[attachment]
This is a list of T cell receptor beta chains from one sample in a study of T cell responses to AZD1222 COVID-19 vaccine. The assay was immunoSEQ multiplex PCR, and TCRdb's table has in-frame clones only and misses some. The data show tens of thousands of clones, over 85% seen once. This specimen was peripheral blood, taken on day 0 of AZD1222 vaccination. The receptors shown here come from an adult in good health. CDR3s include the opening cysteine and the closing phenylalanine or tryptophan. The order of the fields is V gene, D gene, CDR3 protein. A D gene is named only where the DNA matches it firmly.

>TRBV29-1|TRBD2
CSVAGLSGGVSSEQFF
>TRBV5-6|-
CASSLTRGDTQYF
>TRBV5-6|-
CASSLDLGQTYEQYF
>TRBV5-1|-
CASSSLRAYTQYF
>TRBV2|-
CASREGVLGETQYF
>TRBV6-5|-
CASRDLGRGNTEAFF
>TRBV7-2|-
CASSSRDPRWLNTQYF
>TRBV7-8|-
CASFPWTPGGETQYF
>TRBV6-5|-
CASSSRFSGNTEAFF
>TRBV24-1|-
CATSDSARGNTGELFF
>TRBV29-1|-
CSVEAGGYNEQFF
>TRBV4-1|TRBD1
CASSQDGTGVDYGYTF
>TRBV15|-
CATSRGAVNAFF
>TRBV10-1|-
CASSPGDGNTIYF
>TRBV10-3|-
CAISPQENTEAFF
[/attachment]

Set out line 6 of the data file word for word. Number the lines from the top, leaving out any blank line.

>TRBV5-6|-